As Ralph Waldo Emerson said, “As to methods there may be a million and then some, but principles are few. The man who grasps principles can successfully select his own methods. The man who tries methods, ignoring principles, is sure to have trouble.” Here are 7 essential principles you can follow to get fluent in Japanese, Mandarin Chinese, or any other target language. You can play with lots of different methods to find what works best for you, but violate these universal principles at your own perel!
A clear purpose is essential in any long-term undertaking like language learning. As Friedrich Nietzsche put it, “If you know the why, you can live any how.” But this WHY needn’t needn’t be something extrinsic or practical. In fact, intrinsic and emotional WHYs are often far more motivating and sustainable. All that matters is that your WHY motivates you day in and day out. Nobody else needs to know your real purpose.
My Japanese language learning journey has been anything but smooth or linear. Sure, I eventually figured out what works best for me, but it took a lot of trial and error. If I were to go back and start learning from scratch, I would certainly do things very differently. And I certainly have done exactly that as I’ve started other languages. At the same time, I am grateful for my missteps as they have proved to be one of the most effective teachers one could ever ask for. As Brazilian Jiu Jitsu legend Carlos Gracie, Jr. put it, “There is no losing . . . You either win or you learn.” I’d now like to share my “trail map” with you and point out my five biggest blunders so you can avoid them on your Japanese journey. You can then save your mistakes for practicing the language itself instead of “wasting” them on selecting your methods, materials, or beliefs.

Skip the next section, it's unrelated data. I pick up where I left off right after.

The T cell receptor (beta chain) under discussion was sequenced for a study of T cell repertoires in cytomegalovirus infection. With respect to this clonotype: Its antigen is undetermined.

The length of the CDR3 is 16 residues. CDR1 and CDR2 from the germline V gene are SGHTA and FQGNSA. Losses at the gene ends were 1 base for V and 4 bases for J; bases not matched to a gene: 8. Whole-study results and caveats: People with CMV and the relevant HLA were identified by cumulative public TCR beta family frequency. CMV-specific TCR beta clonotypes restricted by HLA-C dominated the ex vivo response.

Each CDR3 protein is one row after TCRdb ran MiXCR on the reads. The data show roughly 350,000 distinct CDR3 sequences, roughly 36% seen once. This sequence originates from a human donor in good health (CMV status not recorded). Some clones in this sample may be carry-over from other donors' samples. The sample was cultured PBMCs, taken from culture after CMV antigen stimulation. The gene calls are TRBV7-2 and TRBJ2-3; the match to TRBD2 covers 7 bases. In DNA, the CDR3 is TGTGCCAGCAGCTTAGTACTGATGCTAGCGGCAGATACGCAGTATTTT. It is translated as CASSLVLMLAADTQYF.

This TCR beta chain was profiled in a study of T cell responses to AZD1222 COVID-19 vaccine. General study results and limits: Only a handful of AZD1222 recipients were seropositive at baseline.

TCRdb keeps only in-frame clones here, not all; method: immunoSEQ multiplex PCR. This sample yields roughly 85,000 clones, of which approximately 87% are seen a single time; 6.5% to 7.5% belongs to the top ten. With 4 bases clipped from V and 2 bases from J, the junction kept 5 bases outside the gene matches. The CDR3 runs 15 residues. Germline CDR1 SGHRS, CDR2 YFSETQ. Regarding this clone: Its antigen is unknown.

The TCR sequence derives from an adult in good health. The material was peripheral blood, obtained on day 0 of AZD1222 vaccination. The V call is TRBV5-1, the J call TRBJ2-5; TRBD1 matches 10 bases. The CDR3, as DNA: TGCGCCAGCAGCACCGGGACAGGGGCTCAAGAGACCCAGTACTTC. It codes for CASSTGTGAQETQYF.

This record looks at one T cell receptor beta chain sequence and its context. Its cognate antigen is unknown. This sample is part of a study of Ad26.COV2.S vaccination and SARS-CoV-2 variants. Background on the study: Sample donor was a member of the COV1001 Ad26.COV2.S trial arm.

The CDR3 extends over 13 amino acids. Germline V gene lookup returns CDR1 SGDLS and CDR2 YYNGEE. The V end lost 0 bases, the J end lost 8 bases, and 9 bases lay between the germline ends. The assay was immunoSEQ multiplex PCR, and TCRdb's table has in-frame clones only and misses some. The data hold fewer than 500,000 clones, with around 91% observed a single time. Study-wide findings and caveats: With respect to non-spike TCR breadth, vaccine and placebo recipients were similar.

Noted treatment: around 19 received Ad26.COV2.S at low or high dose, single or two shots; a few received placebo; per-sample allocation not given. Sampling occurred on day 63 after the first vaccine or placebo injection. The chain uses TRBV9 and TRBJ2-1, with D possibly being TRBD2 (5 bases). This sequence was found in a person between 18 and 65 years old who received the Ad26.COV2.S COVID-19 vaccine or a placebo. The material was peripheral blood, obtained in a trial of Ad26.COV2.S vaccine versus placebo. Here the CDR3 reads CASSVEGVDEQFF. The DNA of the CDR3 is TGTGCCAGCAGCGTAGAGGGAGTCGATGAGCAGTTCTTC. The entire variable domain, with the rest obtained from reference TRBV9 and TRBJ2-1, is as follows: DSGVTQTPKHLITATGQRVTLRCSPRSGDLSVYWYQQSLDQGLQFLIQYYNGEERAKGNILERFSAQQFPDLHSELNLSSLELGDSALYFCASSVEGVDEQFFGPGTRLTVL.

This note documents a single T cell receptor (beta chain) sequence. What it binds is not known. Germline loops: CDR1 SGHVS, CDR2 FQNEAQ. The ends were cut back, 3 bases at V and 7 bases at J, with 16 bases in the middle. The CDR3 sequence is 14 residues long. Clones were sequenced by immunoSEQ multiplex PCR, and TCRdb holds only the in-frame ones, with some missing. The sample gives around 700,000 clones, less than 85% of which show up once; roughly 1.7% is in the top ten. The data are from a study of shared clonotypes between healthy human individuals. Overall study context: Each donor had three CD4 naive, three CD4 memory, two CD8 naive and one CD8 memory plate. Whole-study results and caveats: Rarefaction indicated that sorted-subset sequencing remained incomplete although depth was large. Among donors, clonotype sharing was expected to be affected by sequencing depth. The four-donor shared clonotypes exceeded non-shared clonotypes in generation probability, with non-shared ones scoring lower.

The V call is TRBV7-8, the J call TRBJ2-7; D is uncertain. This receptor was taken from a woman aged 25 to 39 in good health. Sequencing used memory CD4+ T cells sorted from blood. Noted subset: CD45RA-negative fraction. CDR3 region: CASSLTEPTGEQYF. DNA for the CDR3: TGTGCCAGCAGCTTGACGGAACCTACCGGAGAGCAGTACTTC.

After two decades of learning foreign languages and one writing and podcasting about them, I’ve decided to quit this absurd undertaking. It turns out that the monolingual naysayers and forum trolls have been right all along. Life is short, so it’s high time I accept the truth about foreign languages, stop trying to empower independent learners, get a REAL job, and spend whatever leftover time I have on a more worthwhile habit. Read on to see the top three reasons I am throwing in the towel and shutting down Language Mastery.
Author, polyglot, and “langpreneur” Olly Richards from I Will Teach You a Language returns to the podcast six years after our first chat to share what new lessons he’s learned and how a high-altitude near death experience led him to the power of stories in language learning. Olly has been quite the busy bee since we last spoke, going on to build one of the most popular language blogs on the planet, launching a series of in-depth language courses, and publishing 16 short story books with Teach Yourself (with more coming soon, including a Japanese edition)!
Jan van der Aa is a Brussels-based polyglot and entrepreneur from the Netherlands, the co-founder of the language learning site LanguageBoost, and the co-founder of Langpreneur, an event series and podcast dedicated to helping language lovers, teachers, influencers, podcasters, YouTubers, etc. turn their passion for languages into profitable, scalable online businesses.